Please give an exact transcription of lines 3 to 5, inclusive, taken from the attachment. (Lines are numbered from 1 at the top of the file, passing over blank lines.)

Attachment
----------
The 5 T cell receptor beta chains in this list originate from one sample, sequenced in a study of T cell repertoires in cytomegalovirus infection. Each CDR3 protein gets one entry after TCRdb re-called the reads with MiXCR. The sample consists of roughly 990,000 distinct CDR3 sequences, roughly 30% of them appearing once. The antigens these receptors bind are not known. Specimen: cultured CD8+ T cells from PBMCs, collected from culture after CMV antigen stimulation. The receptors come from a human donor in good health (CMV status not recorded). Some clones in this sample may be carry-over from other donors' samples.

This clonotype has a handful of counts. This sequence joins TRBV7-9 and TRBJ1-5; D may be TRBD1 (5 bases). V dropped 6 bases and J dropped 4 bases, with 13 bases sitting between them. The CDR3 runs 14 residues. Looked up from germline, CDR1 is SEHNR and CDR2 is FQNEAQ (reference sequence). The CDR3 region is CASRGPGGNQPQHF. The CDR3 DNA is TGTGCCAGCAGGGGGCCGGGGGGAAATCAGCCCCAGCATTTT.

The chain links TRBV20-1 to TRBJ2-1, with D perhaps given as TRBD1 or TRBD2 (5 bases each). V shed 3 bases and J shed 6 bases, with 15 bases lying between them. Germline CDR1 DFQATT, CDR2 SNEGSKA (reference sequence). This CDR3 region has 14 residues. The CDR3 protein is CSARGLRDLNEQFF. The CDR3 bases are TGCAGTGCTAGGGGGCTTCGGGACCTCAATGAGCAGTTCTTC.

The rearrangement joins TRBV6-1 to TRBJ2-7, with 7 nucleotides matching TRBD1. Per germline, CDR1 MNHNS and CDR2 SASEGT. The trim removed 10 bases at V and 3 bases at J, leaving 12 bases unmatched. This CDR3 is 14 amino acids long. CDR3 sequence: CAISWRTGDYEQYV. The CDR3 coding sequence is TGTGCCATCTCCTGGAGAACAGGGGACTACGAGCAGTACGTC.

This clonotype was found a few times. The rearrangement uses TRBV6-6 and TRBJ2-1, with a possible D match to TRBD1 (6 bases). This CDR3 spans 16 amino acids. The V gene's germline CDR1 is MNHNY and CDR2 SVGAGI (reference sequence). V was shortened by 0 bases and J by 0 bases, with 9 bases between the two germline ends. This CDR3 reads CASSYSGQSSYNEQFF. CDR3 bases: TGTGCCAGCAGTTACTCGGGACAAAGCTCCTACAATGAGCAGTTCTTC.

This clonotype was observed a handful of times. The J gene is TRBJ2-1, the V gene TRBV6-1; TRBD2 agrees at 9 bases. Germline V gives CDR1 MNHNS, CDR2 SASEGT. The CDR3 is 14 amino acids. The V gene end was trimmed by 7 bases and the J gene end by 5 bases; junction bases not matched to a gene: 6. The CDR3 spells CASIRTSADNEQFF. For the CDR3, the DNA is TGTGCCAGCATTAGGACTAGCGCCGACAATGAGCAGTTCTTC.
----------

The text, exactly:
The chain links TRBV20-1 to TRBJ2-1, with D perhaps given as TRBD1 or TRBD2 (5 bases each). V shed 3 bases and J shed 6 bases, with 15 bases lying between them. Germline CDR1 DFQATT, CDR2 SNEGSKA (reference sequence). This CDR3 region has 14 residues. The CDR3 protein is CSARGLRDLNEQFF. The CDR3 bases are TGCAGTGCTAGGGGGCTTCGGGACCTCAATGAGCAGTTCTTC.

The rearrangement joins TRBV6-1 to TRBJ2-7, with 7 nucleotides matching TRBD1. Per germline, CDR1 MNHNS and CDR2 SASEGT. The trim removed 10 bases at V and 3 bases at J, leaving 12 bases unmatched. This CDR3 is 14 amino acids long. CDR3 sequence: CAISWRTGDYEQYV. The CDR3 coding sequence is TGTGCCATCTCCTGGAGAACAGGGGACTACGAGCAGTACGTC.

This clonotype was found a few times. The rearrangement uses TRBV6-6 and TRBJ2-1, with a possible D match to TRBD1 (6 bases). This CDR3 spans 16 amino acids. The V gene's germline CDR1 is MNHNY and CDR2 SVGAGI (reference sequence). V was shortened by 0 bases and J by 0 bases, with 9 bases between the two germline ends. This CDR3 reads CASSYSGQSSYNEQFF. CDR3 bases: TGTGCCAGCAGTTACTCGGGACAAAGCTCCTACAATGAGCAGTTCTTC.